Santa Barbara Stalls on Housing Funds, Moves Ahead on Commercial Vacancy Program | Local News
The Santa Barbara City Council on Wednesday agreed to spend an extra $200,000 on vegetation management, reduce funding to Visit Santa Barbara by about $300,000, and move forward with a program to reduce commercial vacancies along State Street.
The actions were part of the council’s special Wednesday night hearing to vote on elements of the projected $471 million overall budget for fiscal year 2023.
The focus of the meeting was on the city’s $184 million general fund, which is expected to have a temporary $1.1 million surplus at the end of this fiscal year.
The city’s finance director, Keith DeMartini, said the surplus is largely because of a quicker recovery in transient occupancy taxes from the COVID-19 pandemic, combined with the city lowering its budget expectations in 2021 and 2022. By the end of 2023, however, the city is expecting a $2.3 million deficit.
The meeting — centered on council member requests to add to the budget — was a bit scattered, with council members relying heavily on DeMartini to explain the nuances of budget policy and shifting of dollars.
The council agreed to direct staff to work on a commercial vacancy ordinance to address the dozens of vacant storefronts on State Street and in the central business district. City leaders have been considering a commercial vacancy tax to encourage property owners to find companies to rent their spaces. The vacant spaces are unattractive to tourists and are sometimes magnets for members of the homeless population to loiter.
It’s unclear what form the program will take. Mayor Randy Rowse voted against the effort.
Councilwoman Kristen Sneddon experienced a mixed night with her priorities. She persuaded her colleagues to vote unanimously to spend $200,000 to help the fire department to fund vegetation management, to reduce the risk of wildfires.
“I want to make the case, and I have made the case before, that as a tourist town, if you look at these trends, when your revenues go down, it’s when you have massive fires, like the Thomas Fire,” Sneddon said. “You are not getting tourists, when the city is on fire.”
The expenditure was a one-time effort to clear the backlog of vegetation management needs within the department.
“We’re having an unexpected increase in TOT. It seems reasonable to me that that would come from tourists,” Sneddon said.
Sneddon, however, was unsuccessful in getting $200,000 transferred from American Rescue Plan Act funds that were originally set aside for a rent control study that was abandoned by the council last year. She did not get a second to her motion to apply that money to affordable housing.
Councilwoman Meagan Harmon challenged Sneddon on whether $200,000 would be enough money to be significant for the Housing Authority of the City of Santa Barbara.
Sneddon responded: “I don’t know if $200,000 would do anything, but I think something is better than nothing,” adding that she was certain that the Housing Authority could use the funds.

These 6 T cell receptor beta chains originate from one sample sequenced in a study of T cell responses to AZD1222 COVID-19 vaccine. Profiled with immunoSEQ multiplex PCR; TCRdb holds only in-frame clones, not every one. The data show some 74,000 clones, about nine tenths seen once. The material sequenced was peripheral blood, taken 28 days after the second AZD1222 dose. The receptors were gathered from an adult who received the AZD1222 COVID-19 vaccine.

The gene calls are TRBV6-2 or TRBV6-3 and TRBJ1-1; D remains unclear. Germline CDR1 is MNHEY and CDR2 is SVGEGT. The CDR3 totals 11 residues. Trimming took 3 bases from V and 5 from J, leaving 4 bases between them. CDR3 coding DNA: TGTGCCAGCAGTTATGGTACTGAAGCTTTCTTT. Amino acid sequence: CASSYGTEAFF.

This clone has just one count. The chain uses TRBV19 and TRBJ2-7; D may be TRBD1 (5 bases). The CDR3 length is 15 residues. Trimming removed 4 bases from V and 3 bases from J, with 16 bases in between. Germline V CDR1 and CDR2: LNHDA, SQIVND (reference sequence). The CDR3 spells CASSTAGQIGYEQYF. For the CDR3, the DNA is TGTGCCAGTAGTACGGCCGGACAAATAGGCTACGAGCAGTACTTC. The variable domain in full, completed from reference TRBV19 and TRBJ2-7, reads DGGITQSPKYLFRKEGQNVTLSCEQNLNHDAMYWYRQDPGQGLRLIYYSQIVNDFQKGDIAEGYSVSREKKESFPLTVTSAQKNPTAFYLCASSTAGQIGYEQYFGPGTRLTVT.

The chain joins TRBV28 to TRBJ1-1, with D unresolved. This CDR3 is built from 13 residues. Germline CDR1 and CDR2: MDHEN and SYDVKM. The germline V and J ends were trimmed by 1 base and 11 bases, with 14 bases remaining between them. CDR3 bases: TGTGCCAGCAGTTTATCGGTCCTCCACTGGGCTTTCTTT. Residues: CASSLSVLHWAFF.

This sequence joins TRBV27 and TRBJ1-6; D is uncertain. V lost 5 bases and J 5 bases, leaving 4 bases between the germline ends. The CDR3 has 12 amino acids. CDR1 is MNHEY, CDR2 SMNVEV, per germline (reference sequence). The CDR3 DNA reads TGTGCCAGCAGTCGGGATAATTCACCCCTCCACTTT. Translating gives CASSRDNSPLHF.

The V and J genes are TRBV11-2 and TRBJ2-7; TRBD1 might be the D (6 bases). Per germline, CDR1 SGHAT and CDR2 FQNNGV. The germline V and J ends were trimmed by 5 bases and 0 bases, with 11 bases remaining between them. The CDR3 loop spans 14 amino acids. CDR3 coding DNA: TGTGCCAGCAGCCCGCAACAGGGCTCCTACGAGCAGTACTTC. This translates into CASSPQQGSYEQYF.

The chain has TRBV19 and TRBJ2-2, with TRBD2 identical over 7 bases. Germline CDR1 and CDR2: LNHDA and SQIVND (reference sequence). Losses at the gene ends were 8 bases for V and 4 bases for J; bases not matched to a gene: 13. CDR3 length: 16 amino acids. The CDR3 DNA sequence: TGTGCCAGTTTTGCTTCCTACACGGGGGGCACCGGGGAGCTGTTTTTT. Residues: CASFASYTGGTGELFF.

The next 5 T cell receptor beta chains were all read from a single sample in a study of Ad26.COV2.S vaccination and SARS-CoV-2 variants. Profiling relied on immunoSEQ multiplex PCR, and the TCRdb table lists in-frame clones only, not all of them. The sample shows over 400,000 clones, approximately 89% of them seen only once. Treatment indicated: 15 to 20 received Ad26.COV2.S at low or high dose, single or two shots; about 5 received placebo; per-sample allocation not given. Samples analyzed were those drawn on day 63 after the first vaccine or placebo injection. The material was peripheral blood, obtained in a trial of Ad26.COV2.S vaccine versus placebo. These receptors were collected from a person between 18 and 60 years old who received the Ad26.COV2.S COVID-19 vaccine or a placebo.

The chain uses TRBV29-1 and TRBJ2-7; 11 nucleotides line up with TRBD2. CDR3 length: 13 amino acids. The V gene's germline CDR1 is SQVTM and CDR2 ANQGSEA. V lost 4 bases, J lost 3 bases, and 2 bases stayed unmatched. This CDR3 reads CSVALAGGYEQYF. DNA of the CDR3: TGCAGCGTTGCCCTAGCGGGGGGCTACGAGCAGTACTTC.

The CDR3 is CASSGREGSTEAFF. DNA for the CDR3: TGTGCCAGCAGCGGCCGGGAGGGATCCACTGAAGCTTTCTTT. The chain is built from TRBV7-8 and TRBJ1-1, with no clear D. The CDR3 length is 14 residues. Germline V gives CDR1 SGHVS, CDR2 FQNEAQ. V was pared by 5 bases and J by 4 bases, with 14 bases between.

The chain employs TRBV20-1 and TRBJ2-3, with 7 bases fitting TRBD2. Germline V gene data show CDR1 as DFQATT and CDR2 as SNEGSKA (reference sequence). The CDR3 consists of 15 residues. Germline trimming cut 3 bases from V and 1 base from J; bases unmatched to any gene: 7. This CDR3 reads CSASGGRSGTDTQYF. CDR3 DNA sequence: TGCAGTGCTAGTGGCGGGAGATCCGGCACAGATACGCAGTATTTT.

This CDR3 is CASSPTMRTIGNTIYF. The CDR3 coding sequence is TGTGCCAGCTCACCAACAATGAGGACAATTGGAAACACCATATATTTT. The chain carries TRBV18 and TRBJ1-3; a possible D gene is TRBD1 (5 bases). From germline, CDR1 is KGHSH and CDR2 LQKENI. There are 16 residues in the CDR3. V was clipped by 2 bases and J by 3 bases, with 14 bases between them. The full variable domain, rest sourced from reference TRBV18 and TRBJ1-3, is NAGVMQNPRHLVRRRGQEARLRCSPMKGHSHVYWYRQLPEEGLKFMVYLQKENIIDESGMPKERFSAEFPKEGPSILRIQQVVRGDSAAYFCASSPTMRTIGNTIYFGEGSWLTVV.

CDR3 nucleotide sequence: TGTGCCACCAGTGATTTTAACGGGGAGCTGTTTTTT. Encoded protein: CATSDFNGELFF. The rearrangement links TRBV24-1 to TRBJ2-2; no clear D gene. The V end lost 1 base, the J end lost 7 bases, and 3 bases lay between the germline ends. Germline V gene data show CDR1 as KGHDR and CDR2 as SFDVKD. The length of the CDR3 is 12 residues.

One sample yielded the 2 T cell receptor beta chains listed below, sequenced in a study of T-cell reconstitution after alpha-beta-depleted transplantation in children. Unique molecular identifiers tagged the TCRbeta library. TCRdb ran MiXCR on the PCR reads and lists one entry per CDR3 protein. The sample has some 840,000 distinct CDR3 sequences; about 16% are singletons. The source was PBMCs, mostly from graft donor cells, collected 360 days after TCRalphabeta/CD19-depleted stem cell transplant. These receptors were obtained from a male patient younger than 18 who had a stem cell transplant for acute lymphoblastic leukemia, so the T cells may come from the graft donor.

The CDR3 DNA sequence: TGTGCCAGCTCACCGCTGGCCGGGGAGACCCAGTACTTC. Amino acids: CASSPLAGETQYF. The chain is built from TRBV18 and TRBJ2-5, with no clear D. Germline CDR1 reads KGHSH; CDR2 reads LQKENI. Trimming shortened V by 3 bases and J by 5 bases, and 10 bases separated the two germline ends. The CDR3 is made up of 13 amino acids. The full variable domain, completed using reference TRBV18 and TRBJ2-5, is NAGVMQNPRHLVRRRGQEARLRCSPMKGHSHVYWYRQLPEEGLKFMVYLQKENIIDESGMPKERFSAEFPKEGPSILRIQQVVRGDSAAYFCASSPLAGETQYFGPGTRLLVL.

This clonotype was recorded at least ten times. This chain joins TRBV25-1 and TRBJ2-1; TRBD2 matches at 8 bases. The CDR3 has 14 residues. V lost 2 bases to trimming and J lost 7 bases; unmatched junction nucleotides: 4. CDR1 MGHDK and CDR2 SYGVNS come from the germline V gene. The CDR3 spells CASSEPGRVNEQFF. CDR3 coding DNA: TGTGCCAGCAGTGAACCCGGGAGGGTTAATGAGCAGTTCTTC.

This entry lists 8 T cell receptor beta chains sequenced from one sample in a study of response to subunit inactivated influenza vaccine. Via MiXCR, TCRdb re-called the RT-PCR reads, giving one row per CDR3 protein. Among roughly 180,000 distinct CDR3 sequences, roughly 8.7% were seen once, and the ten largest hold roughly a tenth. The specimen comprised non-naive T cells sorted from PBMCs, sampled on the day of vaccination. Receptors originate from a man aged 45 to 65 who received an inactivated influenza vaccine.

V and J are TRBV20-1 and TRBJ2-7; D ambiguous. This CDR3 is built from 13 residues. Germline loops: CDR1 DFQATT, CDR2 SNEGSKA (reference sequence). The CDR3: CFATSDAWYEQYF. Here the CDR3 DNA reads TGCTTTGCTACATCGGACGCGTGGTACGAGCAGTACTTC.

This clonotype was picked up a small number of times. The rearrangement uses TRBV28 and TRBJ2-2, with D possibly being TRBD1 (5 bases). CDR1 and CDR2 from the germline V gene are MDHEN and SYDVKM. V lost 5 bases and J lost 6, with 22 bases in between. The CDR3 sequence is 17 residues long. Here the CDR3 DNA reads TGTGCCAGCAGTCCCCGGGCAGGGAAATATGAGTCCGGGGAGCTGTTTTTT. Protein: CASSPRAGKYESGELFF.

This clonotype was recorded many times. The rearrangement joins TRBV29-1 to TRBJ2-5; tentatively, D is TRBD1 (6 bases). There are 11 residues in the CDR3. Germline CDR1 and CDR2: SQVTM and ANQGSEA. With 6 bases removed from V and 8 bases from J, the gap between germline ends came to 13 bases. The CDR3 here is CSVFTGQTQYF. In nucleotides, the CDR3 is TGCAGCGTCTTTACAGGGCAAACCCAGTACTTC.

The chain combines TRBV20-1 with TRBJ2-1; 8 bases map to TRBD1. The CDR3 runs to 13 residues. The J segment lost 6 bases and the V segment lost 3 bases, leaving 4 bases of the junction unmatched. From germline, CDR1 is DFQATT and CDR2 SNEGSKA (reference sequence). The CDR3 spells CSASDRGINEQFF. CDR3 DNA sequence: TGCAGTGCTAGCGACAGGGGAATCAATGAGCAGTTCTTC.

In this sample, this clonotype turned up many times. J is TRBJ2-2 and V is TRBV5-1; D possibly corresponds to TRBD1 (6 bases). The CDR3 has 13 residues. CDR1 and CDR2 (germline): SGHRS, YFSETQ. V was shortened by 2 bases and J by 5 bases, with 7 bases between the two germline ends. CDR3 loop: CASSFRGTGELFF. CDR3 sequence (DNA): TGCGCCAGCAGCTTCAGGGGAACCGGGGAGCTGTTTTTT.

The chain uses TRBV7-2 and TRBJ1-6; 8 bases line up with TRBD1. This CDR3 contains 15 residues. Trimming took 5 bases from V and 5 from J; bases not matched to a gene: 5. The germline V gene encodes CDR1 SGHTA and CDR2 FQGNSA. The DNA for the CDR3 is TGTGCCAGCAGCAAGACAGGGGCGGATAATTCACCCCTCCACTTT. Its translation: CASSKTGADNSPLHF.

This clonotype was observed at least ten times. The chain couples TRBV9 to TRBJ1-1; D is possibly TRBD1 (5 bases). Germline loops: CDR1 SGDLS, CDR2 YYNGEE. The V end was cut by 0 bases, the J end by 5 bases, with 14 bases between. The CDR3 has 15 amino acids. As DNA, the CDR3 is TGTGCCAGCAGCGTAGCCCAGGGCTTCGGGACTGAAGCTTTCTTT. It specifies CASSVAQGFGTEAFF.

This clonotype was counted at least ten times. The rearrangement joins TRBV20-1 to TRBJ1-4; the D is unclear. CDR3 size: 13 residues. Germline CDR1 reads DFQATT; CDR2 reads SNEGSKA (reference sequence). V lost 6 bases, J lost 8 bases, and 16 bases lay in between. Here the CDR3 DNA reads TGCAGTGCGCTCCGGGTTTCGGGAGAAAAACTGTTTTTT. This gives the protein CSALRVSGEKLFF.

Harmon said $200,000 was not enough money and that the City Council instead should find a long-term solution to funding.
“That’s not to me anywhere near sufficient,” Harmon said. “I was hearing that $200,000 would be sufficient to really leverage anything. I thought the number was more like $2 million, $5 million, and that could be leveraged in a really important way.”
She said “it is imperative” to find a programmatic funding source for affordable housing.
Rob Fredericks, executive director of the Housing Authority, has been urging the council during budget hearings in May to use transient occupancy taxes to fund affordable housing programs. He said at the meeting that he was disappointed that affordable housing was not clearly identified as part of the city’s 2023 budget.
“I want to express mine and my team’s disappointment that housing was not identified as a priority issue in this budget,” Fredericks said. “Housing and homelessness is often referred to as Santa Barbara’s No. 1 priority to address, and I would be negligent in my position if I didn’t speak up tonight.”
Fredericks said the city is struggling to meet state demands to build new housing.
“Without additional funding, we know that once again we will underperform on this pressing housing shortage,” Fredericks said.
He said that he understood the serious budget situation the city was in, but noted that there are families on a six-year waiting list, or homeless, or commuting two hours a day to work in Santa Barbara because of a lack of a housing.
“I urge you to make your budget reflect your values,” Fredericks said.
Councilman Eric Friedman acknowledged the many needs of the city, but was conservative in his budget approach, noting that the city is struggling to retain workers and that labor negotiations are ongoing.
“The challenges we are facing are real, and the need to compensate our staff so we don’t lose them to other jurisdictions is real, and we have other bargaining units that are up that are going to increase that deficit,” Friedman said.